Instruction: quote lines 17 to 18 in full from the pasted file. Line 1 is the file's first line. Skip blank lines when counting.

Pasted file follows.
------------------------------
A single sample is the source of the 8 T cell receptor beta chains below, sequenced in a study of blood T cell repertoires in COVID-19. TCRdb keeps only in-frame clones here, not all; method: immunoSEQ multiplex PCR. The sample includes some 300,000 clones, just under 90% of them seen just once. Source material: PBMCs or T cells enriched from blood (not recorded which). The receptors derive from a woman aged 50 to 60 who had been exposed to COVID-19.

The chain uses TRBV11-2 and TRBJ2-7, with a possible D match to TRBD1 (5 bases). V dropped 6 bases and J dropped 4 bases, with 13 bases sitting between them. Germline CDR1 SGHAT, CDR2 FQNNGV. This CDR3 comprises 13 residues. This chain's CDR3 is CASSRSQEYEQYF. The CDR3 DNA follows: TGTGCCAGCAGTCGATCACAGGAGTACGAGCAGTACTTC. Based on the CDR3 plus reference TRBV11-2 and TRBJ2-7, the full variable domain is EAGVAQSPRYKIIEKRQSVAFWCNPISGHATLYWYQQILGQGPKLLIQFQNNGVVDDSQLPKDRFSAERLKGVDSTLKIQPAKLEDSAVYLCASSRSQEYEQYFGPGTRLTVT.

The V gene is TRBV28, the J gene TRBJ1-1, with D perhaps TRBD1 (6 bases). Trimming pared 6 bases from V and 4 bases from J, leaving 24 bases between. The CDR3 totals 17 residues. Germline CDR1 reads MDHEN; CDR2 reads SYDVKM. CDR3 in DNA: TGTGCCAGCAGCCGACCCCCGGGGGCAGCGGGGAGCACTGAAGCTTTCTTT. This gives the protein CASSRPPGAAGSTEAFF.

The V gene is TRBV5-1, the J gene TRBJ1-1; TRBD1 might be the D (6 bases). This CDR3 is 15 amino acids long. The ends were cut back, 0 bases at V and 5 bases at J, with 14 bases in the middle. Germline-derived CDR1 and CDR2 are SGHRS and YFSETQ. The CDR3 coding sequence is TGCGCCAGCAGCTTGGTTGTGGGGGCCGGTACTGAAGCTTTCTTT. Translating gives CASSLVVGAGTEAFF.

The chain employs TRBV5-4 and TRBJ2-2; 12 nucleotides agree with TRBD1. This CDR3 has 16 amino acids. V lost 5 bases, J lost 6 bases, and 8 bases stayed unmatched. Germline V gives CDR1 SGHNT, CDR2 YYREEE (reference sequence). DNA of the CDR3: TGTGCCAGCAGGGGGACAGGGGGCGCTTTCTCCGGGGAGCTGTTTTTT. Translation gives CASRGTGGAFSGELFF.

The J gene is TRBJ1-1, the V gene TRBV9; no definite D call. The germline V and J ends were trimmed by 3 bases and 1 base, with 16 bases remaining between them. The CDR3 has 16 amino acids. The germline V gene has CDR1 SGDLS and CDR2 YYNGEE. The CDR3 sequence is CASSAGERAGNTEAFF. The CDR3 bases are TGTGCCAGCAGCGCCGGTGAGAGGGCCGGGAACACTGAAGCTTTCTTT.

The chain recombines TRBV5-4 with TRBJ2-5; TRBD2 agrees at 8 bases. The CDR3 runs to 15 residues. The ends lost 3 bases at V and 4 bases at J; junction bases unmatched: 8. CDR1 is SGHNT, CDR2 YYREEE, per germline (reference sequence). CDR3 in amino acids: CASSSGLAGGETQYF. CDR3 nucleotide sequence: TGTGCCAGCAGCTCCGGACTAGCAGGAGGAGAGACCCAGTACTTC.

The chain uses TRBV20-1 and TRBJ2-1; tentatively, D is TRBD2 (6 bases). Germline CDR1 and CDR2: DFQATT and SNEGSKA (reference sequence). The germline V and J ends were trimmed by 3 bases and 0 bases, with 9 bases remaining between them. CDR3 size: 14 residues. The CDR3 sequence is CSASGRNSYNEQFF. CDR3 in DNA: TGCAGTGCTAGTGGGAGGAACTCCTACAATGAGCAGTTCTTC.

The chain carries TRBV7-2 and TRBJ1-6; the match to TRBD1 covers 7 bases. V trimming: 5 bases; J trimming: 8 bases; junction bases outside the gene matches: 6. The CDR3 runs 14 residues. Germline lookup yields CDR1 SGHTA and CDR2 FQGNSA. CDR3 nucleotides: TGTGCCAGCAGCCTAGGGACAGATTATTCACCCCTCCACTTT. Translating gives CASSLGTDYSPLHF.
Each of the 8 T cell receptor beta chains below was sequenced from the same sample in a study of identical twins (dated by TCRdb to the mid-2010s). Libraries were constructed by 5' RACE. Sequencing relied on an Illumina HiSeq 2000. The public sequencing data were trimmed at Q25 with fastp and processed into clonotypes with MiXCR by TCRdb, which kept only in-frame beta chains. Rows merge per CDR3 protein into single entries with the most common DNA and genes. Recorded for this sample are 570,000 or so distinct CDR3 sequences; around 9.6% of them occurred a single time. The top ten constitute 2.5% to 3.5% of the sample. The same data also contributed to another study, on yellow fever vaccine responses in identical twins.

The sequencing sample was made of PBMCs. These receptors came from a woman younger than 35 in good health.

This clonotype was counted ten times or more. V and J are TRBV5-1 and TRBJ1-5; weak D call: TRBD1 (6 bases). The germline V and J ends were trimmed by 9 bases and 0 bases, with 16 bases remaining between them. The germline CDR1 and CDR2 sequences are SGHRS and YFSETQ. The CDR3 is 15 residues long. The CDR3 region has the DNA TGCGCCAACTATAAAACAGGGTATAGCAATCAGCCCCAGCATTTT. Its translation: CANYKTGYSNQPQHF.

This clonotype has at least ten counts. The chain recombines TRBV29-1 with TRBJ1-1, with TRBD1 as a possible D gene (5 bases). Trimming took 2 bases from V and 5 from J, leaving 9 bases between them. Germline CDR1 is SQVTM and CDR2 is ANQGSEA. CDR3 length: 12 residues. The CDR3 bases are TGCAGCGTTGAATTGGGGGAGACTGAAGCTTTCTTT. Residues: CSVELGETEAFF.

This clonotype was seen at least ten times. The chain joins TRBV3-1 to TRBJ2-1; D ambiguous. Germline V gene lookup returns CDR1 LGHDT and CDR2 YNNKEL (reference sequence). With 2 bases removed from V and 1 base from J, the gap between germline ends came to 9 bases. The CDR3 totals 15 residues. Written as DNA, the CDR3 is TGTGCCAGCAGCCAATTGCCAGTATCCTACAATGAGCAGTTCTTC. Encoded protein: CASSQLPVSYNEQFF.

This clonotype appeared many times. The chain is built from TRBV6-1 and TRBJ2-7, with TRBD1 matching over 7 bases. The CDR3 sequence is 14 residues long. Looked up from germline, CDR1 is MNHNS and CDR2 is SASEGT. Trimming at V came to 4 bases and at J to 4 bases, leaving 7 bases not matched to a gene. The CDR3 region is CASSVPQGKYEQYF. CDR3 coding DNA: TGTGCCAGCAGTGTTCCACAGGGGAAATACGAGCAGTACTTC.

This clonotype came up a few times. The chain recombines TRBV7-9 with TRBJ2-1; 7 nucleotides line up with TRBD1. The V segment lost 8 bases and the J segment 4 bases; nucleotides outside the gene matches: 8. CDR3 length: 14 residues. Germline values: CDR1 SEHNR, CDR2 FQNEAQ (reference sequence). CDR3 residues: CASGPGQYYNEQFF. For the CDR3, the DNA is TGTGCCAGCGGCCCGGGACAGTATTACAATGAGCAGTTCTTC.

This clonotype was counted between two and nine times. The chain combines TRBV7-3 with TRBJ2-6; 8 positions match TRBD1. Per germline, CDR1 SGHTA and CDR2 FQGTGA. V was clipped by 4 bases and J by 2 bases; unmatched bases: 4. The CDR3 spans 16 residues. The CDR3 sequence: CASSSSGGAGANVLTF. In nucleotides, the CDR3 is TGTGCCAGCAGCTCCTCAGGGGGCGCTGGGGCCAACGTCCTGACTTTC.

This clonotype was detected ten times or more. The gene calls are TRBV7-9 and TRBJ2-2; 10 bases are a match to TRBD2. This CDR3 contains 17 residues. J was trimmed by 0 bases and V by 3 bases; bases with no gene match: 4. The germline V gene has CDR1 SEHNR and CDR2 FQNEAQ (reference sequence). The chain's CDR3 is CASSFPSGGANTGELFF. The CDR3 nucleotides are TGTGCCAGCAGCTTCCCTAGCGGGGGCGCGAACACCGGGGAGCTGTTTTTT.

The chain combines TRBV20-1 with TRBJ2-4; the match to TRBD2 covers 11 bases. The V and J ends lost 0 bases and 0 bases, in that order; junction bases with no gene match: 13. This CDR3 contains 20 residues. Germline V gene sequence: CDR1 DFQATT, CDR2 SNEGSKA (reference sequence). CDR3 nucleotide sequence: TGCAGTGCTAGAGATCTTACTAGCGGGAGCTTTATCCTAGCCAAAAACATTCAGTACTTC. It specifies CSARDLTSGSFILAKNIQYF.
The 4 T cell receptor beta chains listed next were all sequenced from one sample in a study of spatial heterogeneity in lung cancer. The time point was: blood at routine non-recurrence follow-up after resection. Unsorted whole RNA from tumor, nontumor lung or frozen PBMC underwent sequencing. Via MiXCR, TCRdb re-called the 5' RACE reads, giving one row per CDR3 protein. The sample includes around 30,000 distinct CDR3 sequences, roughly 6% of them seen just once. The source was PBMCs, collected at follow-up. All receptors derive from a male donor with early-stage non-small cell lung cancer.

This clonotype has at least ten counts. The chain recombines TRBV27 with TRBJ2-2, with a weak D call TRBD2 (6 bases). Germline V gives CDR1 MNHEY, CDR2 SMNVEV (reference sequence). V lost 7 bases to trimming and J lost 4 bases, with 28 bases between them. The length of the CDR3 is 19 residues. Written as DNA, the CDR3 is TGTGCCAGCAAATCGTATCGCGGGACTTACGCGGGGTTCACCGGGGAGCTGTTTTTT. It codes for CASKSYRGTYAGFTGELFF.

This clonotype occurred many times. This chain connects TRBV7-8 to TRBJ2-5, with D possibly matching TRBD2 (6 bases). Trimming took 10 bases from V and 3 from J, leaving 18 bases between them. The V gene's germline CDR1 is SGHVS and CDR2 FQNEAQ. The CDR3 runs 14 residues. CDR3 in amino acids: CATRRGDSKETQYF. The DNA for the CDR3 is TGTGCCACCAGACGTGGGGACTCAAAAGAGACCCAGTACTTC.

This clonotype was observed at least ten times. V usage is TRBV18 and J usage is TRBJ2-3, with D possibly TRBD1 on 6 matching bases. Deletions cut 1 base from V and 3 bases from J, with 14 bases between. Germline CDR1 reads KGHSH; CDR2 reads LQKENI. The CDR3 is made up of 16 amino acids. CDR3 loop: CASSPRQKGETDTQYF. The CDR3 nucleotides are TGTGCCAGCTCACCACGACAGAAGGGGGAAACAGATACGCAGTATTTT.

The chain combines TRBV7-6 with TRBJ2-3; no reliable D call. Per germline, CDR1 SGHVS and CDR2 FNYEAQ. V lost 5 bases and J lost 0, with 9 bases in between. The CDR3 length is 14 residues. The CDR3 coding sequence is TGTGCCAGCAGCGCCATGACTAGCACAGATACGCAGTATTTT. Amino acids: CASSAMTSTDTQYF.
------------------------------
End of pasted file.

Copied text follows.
This clonotype was counted between two and nine times. The chain combines TRBV7-3 with TRBJ2-6; 8 positions match TRBD1. Per germline, CDR1 SGHTA and CDR2 FQGTGA. V was clipped by 4 bases and J by 2 bases; unmatched bases: 4. The CDR3 spans 16 residues. The CDR3 sequence: CASSSSGGAGANVLTF. In nucleotides, the CDR3 is TGTGCCAGCAGCTCCTCAGGGGGCGCTGGGGCCAACGTCCTGACTTTC.

This clonotype was detected ten times or more. The gene calls are TRBV7-9 and TRBJ2-2; 10 bases are a match to TRBD2. This CDR3 contains 17 residues. J was trimmed by 0 bases and V by 3 bases; bases with no gene match: 4. The germline V gene has CDR1 SEHNR and CDR2 FQNEAQ (reference sequence). The chain's CDR3 is CASSFPSGGANTGELFF. The CDR3 nucleotides are TGTGCCAGCAGCTTCCCTAGCGGGGGCGCGAACACCGGGGAGCTGTTTTTT.